Inspectors are closely monitoring waterways after a freak storm caused a broken pipeline in Pennsylvania.
Central and Western Pennsylvania had to face an unexpectedly strong storm early Friday that came with winds of almost 100 mph, according to the National Weather Service and almost 7 inches level of rain gathered rain water.
The storm caused numerous destructions as it generated flooding and mudslides that swept up at least two houses, with many hundreds more being damaged and almost 100 people were forced out of their homes. It also led to the death of a man.
The trail of damages spreads over 150 miles and includes damaged or destroyed houses and vehicles, downed power lines, and also railroad beds damage.
But the biggest problem that authorities have had to face is the outcome of a rupture in a gas pipeline. The landslides and floods caused by the rapid falling and heavy downfall led to nearly 55,000 gasoline gallons spilling from the pipeline and into a tributary waterway of the Loyalsock Creek.
The broken pipeline, which belongs to Sunoco and transported gasoline in Lycoming County, was shut off Friday, in the early morning and has remained closed as the crews are working to counter the effects of its spilling.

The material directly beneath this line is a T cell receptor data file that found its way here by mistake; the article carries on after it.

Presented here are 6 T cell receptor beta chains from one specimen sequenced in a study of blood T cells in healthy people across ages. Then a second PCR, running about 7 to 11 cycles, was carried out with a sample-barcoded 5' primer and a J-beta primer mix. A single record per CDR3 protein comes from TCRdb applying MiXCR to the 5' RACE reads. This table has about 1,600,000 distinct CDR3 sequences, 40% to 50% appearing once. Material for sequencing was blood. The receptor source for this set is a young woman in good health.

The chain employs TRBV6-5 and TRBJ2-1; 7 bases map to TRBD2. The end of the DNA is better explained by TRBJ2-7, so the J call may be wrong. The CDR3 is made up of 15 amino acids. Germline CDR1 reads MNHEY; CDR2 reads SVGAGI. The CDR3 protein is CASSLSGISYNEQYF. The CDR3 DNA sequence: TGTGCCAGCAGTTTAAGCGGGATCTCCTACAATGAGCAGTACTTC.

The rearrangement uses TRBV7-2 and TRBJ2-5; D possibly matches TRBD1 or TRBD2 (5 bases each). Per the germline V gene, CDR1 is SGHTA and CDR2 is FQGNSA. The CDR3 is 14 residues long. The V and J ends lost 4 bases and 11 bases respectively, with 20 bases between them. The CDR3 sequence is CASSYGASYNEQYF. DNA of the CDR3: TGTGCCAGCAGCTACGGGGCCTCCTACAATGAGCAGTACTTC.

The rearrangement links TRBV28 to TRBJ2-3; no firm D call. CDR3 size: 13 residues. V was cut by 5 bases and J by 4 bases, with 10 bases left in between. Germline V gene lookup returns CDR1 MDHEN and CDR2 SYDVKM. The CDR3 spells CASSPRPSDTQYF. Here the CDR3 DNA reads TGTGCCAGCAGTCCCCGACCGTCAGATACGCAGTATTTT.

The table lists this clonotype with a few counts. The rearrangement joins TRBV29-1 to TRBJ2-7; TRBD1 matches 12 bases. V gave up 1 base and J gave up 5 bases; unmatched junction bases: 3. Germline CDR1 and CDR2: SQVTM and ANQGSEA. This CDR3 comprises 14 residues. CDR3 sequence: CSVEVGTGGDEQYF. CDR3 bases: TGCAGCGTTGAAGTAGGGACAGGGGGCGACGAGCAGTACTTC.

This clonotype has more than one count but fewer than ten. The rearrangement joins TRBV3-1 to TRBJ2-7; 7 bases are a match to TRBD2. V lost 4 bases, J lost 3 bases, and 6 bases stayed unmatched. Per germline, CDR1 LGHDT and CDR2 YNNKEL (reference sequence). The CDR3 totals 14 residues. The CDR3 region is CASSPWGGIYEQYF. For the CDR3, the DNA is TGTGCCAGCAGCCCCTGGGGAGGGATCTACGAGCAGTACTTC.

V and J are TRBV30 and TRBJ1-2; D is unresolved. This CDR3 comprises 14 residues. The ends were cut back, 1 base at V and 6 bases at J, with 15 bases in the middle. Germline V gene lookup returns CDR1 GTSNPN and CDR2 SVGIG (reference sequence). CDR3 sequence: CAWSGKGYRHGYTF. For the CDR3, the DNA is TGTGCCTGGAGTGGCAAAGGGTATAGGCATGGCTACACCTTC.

The Department of Environmental Protection’s (DEP) Emergency Response Team was called on site and has been working with the Sunoco staff and consultant.
As the pipeline is still underwater, the exact placement and source of the leak are still unknown and as such are being investigated, but the problem was noticed early Friday after technicians registered a pressure drop in the pipe.
An emergency-response team has already been sent to collect and contain the spilled gasoline from atop waterways. Skimmers will clean the water and containment booms will be placed so as to stop the gasoline from spreading into any other areas.
The Pennsylvania American Water also shut down, late on Friday night, the treatment plant situated along the Susquehanna River as a precaution as the river is in a downstream location in relation to the spill.
As the cleanup efforts have been initiated, authorities expect some time will pass before the situation resorts to normal and the broken pipeline is repaired.
Cleaning and repairs will also have to be made to the roads and houses, with local residents having already taken up the task ever since late Friday night.
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